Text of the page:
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Who do we owe?

By Staff | Oct 11, 2013

It’s a fact that our national debt is $16.7 trillion and climbing, but have you wondered just what our national debt consists of? There are some of you who will probably say that a lot of it comes from borrowing money from China to pay for our programs. But is it really that simple?

No, unfortunately it’s not. About a third of our national debt is owed to foreign nations, and even that has to be broken down. If you are to look at it another way, the U.S. is borrowing money from just about any and everybody.

We owe $1.28 trillion to China, $1.14 trillion to Japan, $288 billion to banks in the Caribbean, $258 billion to oil exporting nations, and $256 billion to Brazil. Those are the bigger chunks of debt owed to foreign countries. There are still smaller chunks though. We also owe $13 billion to Denmark, $14 billion to South Africa, $15 billion to Peru, $16 billion to Malaysia, $21 billion to Israel, $22 billion to Spain, $27 billion to Italy, $29 billion apiece to the Netherlands and Chile, $32 billion apiece to Poland and Sweden, $33 billion apiece to Colombia and Australia. (Source: CNN Money infographic) It’s a big list that also includes Taiwan, Hong Kong, Switzerland, Belgium, Russia, Luxembourg, the Phillipines, Thailand, Russia, Ireland, the U.K, Canada, Norway, Mexico, India and Germany. The debt on this list is over $5.3 trillion.

I know what you’re saying now. “Yeah, but Bryce, there’s still $11.4 trillion unaccounted for.” I’m getting to that.

$4.8 trillion is owed to intragovernmental holdings. Why? Because these agencies took in more money from taxes than they needed at one time or another and bought treasuries with it. When that happens, money gets transferred to our nation’s general fund and they’re left with treasury notes that should one day be redeemed for cash. Social Security owns the most treasuries, about a whopping $2.72 trillion of them. Also on the list is FDIC, Health & Human Services, the Dept. of Labor, the Treasury Dept., the Dept. of Transportation, and the Office of Personnel Management.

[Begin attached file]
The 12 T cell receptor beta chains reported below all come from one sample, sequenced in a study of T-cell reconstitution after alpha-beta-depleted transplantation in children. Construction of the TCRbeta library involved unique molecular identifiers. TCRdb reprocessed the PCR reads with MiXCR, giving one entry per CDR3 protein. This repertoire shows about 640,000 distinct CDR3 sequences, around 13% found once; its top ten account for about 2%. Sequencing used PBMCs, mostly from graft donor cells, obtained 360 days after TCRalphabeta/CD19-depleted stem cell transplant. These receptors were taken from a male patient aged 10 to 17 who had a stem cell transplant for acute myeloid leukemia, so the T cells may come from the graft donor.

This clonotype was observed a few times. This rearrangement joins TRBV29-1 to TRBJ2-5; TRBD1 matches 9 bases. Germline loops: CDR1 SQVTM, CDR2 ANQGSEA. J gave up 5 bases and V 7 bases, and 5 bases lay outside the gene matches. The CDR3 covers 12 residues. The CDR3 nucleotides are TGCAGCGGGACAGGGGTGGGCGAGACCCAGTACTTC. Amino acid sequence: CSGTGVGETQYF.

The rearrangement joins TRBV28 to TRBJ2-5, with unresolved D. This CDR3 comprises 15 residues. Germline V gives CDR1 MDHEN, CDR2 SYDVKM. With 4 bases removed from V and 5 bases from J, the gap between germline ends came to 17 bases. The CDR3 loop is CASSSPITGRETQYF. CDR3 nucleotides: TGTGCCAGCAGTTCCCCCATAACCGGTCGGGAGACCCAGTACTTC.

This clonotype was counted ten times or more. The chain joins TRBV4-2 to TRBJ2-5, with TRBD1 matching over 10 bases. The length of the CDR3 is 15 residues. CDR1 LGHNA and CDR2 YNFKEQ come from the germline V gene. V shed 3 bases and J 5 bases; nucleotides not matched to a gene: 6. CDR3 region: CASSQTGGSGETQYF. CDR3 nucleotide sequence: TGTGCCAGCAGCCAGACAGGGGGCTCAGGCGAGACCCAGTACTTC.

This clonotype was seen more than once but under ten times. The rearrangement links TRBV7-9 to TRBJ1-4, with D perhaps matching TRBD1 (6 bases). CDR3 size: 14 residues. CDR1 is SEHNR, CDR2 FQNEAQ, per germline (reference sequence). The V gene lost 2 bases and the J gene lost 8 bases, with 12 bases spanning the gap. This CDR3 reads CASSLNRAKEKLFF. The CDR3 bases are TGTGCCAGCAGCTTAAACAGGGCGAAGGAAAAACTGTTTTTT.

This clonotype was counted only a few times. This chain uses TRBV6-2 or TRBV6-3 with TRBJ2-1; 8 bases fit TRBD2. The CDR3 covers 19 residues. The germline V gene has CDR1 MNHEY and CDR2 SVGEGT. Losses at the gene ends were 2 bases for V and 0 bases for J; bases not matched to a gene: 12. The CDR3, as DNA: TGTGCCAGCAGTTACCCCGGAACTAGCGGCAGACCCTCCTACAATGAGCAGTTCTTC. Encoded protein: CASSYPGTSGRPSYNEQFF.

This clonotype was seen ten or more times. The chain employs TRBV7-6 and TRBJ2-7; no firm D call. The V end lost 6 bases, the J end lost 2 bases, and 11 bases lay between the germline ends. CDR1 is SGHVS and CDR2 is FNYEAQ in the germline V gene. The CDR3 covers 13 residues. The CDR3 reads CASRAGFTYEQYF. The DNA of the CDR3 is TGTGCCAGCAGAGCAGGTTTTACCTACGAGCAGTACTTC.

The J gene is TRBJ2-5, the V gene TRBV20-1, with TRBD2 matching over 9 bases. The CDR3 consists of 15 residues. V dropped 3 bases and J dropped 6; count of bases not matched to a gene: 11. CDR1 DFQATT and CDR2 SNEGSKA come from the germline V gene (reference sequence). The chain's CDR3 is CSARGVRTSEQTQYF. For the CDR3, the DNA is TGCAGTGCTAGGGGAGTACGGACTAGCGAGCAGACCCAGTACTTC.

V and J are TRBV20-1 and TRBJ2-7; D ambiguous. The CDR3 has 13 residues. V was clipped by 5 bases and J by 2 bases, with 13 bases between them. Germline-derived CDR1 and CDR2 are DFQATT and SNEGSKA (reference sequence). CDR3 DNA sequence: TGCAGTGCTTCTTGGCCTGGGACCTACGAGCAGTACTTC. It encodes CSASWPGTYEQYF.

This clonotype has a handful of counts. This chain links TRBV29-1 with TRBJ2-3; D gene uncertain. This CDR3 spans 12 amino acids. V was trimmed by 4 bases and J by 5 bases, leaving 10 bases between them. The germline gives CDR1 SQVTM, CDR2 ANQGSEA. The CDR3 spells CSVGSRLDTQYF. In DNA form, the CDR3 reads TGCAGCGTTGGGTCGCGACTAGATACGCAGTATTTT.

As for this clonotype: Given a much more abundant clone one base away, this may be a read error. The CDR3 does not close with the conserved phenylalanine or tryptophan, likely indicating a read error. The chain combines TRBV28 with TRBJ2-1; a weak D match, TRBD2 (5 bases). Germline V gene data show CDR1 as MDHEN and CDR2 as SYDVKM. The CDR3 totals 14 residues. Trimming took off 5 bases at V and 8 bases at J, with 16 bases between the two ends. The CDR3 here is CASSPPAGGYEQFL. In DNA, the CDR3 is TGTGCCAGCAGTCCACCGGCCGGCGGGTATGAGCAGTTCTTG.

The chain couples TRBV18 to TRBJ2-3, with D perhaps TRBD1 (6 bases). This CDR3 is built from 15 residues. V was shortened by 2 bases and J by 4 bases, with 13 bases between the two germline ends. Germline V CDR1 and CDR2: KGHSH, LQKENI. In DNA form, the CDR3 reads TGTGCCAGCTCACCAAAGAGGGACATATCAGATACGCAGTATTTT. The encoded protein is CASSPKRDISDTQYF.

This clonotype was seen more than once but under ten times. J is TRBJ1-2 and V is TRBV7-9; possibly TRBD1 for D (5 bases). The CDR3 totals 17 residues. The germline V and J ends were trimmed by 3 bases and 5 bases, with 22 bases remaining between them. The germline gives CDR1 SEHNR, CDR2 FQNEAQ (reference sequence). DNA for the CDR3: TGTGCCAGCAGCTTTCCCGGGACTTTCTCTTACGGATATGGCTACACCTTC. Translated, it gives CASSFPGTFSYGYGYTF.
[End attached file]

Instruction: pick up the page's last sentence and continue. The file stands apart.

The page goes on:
We owe trillions to the Federal Reserve (which has effectively been printing money by creating demand for treasuries, purchasing them with credit it created), pension and retirement funds, state and local governments, mutual funds, banks, insurance companies, savings bonds, trusts and investors.

I know a long time ago I wrote that our government shouldn’t keep on kicking the can down the road and extending the debt ceiling beyond what it can pay. However, if the executive and legislative branches can’t reach a settlement, if our nation defaults on its financial obligations then it shouldn’t matter whether Republicans or Democrats are at fault. They both will be at fault because they could agree despite all other nations’ warnings. Those other nations won’t be happy, and nor should you.

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